Peter had left his boats behind but not his old self. The life of self was so strong in him, that he thought he had a right to the first place among the disciples.  He trusted himself and his own thoughts about divine things to the extent that he rebuked Jesus when He spoke about His coming sufferings and death. Jesus aptly summed up Peter's spiritual condition (and ours?) when He told him, "You do not have in mind the things of God but the things of men."  Jesus continued by telling His disciples, "If anyone would come after me, he must deny himself and take up his cross and follow me. For whoever wants to save his life will lose it, but whoever loses his life for me will find it." 
Peter had not heeded this command. The root of true discipleship is to utterly deny self and its every claim. There is no other choice for us; we must either deny self or deny Christ. It was self that made the devil; it was self that caused the fall of man. If self is not crucified and put to death, we will ultimately deny Christ and die the second death of eternal separation from God. The choice is ours, for God has given us a free will. Let us decide today to deny self, take up the cross and follow Jesus, so that in losing our lives for Him we will truly find our lives in Him.
1. John 8:31
2. John 13:34-35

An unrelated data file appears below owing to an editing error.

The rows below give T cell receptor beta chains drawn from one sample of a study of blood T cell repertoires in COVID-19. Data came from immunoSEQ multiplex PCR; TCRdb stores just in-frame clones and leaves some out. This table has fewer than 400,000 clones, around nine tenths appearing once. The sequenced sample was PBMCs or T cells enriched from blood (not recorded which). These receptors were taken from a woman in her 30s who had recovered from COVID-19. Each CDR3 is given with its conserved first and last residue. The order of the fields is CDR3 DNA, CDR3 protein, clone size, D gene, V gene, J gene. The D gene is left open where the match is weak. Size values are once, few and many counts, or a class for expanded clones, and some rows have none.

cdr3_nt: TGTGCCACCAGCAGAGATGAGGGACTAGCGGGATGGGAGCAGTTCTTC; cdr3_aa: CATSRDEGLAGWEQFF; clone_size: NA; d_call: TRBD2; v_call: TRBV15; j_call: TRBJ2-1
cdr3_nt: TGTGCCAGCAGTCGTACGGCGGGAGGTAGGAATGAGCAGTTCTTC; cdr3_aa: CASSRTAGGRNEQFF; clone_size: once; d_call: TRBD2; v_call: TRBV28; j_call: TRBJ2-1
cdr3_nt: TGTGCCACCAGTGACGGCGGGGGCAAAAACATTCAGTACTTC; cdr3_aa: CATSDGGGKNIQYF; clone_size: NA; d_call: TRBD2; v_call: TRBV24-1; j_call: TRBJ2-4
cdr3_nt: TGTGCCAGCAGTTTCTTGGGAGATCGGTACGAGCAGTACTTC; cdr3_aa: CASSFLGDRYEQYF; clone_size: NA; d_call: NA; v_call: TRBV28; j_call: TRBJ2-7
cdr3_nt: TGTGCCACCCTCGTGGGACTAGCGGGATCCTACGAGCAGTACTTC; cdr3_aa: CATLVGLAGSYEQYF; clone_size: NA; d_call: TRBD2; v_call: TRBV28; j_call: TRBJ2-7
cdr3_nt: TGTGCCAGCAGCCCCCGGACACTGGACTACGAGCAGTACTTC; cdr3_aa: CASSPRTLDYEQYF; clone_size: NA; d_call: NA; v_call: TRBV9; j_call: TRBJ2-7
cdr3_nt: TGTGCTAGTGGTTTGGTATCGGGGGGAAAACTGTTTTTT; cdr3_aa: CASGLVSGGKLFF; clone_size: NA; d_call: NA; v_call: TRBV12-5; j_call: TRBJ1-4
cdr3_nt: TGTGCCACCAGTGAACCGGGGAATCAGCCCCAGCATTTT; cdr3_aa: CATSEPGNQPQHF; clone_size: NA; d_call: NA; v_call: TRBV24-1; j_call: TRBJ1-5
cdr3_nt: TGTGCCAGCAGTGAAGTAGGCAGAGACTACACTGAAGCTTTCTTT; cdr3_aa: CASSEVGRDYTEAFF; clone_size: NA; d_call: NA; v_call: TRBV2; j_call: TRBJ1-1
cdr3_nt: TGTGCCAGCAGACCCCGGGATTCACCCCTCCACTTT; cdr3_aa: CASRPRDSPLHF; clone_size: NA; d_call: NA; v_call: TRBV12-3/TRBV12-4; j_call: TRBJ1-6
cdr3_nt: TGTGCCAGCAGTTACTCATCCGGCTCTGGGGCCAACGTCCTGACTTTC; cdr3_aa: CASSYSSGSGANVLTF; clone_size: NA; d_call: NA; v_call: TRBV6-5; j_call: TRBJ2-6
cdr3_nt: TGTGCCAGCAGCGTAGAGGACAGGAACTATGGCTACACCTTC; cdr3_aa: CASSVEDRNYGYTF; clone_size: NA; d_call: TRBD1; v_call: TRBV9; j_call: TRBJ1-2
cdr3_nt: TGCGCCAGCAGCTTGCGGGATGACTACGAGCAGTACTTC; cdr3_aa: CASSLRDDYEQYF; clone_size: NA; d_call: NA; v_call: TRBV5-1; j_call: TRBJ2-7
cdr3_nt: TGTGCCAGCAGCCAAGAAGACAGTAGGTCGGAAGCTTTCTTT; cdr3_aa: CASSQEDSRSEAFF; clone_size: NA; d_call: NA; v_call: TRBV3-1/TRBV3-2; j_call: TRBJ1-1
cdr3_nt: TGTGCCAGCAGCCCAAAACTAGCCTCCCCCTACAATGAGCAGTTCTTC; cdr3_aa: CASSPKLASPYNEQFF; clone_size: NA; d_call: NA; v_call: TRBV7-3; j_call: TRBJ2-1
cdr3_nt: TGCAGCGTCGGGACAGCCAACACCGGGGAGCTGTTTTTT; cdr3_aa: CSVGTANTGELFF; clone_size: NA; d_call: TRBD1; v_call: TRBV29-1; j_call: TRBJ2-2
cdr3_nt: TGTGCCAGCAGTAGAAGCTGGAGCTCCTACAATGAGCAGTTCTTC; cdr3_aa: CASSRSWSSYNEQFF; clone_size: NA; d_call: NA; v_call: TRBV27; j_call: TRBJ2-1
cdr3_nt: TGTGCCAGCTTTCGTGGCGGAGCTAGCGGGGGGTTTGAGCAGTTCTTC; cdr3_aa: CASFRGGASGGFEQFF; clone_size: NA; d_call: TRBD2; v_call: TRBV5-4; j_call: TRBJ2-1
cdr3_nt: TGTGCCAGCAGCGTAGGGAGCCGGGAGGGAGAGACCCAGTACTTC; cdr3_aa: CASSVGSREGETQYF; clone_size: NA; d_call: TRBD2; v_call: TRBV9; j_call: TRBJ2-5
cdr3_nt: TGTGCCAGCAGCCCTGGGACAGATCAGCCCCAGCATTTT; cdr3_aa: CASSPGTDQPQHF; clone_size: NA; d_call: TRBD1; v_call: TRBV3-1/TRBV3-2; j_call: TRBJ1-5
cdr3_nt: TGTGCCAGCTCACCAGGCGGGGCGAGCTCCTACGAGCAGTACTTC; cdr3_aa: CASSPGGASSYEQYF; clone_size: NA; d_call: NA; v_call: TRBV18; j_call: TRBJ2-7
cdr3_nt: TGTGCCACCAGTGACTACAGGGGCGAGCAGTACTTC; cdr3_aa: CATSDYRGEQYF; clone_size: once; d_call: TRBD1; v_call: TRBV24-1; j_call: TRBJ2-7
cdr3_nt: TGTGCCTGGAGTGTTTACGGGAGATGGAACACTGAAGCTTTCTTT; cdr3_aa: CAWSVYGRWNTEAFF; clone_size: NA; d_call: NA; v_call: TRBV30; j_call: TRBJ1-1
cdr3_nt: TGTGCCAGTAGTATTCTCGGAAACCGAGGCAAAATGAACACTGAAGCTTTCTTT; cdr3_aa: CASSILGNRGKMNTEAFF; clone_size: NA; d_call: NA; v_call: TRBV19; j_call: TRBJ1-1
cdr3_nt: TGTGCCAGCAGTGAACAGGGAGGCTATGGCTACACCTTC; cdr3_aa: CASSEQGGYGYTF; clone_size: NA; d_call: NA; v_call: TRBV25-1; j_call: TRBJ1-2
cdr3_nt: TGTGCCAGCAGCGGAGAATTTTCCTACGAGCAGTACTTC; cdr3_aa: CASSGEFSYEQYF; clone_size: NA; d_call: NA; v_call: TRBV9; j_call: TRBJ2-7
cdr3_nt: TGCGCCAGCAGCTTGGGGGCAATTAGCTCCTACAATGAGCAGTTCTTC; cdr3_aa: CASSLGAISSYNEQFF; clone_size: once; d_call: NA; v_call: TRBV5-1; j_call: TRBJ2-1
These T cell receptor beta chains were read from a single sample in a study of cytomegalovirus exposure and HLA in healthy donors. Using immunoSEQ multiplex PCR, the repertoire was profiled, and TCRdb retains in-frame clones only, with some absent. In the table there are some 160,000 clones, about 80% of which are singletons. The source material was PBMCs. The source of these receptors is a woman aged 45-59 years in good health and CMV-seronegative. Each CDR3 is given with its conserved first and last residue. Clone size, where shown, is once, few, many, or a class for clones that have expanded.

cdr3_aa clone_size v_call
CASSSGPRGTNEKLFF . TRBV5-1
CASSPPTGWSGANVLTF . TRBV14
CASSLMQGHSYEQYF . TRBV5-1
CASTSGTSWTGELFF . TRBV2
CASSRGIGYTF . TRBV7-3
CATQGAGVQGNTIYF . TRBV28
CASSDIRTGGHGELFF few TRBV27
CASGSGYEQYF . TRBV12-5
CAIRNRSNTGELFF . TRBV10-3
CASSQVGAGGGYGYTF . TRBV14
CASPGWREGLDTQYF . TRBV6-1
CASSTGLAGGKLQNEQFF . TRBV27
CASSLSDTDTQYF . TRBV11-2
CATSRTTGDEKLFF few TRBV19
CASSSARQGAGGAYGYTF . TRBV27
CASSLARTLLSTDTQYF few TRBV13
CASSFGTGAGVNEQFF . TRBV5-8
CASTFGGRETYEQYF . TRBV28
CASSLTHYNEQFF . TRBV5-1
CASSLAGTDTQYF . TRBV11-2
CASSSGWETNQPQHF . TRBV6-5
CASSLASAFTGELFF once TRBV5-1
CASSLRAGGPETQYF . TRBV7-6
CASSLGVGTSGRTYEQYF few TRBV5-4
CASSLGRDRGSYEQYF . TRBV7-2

3. Romans 8:29
4. Genesis 1:26
5. Colossians 1:15
6. Philippians 2:13
7. John 13:15
8. Matthew 7:23
9. Philippians 2:7-8
10. Luke 14:27
11. Matthew 10:38; 16:24
12. Galatians 2:20
13. 1 Corinthians 1:30
14. Romans 6:3
15. Romans 7
16. Ephesians 3:20
17. Luke 5:4-5
18. Matthew 14:28
19. Matthew 16:15-17
20. Mark 10:34
21. Matthew 16:23
22. Matthew 16:24-25
1. Murray, A. Like Christ, U.S.A.: Whitaker House, 1983.
2. Murray, A. Absolute Surrender, U.S.A.: Whitaker House, 1982.
3. Nee, W. The Normal Christian Life, Eastbourne, G.B.: Kingsway Publications, 1961.
4. Nee, W. Love not the World, Illinoise, U.S.A.: Tyndale House Pub., 1968.
5. Strong's Exhaustive Concordance of the Bible.
6. Thompson's Chain-Reference Bible (N.I.V.)
7. Vine's Expository Dictionary of N.T.Words.
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Posted in: Bible by LeopoortRose on March 17, 2012 @ 1:07 am